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The MEET Battery Research Center
In the light of the current promotion of renewable energy sources and the vision of a future based on "electromobility", the development of high-performance energy storage devices has taken on a central role. MEET brings together basic scientific research and industrial applications at one location ("science-to-business" approach). To this purpose, it works together closely both with other scientific institutions and with partners from industry and small and medium-sized companies. A team of experienced scientists and technicians backed by a very good infrastructure and equipped with ultra-modern appliances, technology and laboratories provides the best possible conditions.

The University of Münster - WWU with 40,000 students is one of Germany’s leading institutions of higher education. The electrochemical storage research at WWU is concentrated in the MEET Battery Research Center (Münster Electrochemical Energy Technology). MEET comprises an international team of around 150 scientists working on the research and development of innovative electrochemical energy storage devices with high energy density, longer durability and maximum safety. The aim is to improve batteries for use in electric cars and stationary energy storage systems – at the lowest possible cost. MEET thus strives to further enhance the competitiveness of its partners in battery research – regionally, nationally and internationally.

MEET has outstanding state-of-the-art equipment, technology and laboratories. This includes instruments for analysing electrolytes and active and non-active materials (IC, IC/ICP-MS,-OES, IC/ESI-MS, GC-MS), devices for microscopic (SEM-EDX-FIB, AFM, OM) and spectroscopic procedures (XPS, Raman, IR, MS, UV-VIS, NMR), and facilities for particle and thermal analysis (XRD, PSA, BET, Pycnometry, Hg-Porosimetry, DSC, TGA, TGA-MS, TGA-IR). With its battery cyclers (MACCOR, Digatron), MEET also has about 1,500 channels with which cells of up to 20 amperes can be tested, and 20 other channels for cells of up to 400 amperes, as well as temperature controlled ranges from -40 to +90 degrees Celsius. Additionally, to the battery cyclers, several electrochemical measuring devices (VMP/VSP, BasyTec, Solartron, IviumStat) summing with more than 150 channels are available for the electrochemical characterisation of the battery components. The team of scientists can thus analyse and evaluate all the battery components, from the raw materials to the finished cell.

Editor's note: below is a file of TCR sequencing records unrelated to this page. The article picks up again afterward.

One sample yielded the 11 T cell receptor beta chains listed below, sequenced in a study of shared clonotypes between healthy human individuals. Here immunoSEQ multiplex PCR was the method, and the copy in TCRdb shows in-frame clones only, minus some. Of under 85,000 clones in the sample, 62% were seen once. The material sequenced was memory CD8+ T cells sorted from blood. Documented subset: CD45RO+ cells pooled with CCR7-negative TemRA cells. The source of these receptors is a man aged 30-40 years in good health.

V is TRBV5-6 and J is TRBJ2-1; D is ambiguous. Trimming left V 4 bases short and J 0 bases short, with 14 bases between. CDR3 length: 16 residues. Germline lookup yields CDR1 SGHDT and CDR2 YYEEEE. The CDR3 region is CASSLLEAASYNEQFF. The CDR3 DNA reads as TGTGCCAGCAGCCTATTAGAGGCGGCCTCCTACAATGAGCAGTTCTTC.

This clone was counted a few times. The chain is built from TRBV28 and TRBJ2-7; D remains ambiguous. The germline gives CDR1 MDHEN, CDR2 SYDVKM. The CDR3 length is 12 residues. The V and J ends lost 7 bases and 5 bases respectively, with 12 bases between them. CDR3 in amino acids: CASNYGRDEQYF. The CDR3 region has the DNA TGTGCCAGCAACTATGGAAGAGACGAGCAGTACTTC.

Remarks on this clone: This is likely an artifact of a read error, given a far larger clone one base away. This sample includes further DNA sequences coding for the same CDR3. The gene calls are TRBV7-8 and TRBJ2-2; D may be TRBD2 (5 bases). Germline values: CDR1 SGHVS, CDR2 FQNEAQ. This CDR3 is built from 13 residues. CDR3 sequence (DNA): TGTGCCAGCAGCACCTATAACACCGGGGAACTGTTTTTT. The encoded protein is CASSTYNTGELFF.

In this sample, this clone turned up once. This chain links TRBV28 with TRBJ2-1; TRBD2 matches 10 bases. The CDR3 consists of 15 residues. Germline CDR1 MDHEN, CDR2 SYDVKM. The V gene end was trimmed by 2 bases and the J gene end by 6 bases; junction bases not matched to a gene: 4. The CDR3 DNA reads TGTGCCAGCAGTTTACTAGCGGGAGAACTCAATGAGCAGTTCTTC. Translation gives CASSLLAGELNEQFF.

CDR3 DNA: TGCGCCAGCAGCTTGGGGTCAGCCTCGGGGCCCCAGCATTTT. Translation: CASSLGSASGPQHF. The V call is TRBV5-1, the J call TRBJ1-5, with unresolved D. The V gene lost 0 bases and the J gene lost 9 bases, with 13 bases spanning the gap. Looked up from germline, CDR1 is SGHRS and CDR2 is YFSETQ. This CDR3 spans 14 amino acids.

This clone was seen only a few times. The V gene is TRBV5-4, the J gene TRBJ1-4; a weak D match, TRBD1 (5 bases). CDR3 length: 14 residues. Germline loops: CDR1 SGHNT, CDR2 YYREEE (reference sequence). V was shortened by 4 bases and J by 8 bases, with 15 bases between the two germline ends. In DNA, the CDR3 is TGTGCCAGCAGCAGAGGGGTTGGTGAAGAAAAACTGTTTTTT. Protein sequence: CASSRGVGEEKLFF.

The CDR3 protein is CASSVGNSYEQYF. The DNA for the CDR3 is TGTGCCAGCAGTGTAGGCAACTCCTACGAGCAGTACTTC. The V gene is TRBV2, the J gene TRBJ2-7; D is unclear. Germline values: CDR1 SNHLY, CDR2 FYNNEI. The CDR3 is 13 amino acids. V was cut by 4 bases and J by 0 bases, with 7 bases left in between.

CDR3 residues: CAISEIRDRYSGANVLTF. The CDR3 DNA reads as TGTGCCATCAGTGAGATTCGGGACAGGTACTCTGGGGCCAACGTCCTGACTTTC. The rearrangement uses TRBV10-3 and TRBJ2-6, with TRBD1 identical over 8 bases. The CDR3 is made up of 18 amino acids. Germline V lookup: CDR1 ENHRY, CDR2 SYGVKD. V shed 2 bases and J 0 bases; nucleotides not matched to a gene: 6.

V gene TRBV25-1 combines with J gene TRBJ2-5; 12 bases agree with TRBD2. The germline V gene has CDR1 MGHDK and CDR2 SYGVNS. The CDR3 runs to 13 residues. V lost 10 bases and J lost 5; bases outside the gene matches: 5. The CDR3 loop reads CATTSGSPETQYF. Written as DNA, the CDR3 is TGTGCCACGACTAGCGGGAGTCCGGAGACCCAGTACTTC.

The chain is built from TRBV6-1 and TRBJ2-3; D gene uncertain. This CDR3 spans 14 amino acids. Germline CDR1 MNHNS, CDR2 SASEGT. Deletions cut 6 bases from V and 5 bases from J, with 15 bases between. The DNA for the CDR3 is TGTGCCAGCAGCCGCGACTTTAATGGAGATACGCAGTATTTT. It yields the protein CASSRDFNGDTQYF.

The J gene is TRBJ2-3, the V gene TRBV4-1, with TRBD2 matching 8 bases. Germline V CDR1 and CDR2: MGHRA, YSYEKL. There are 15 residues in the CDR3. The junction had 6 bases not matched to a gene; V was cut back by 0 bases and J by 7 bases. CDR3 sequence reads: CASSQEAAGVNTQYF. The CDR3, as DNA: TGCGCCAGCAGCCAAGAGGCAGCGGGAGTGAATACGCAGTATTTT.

Contact person: Dr. Peter Maria Bieker

Link: http://www.uni-muenster.de/en/



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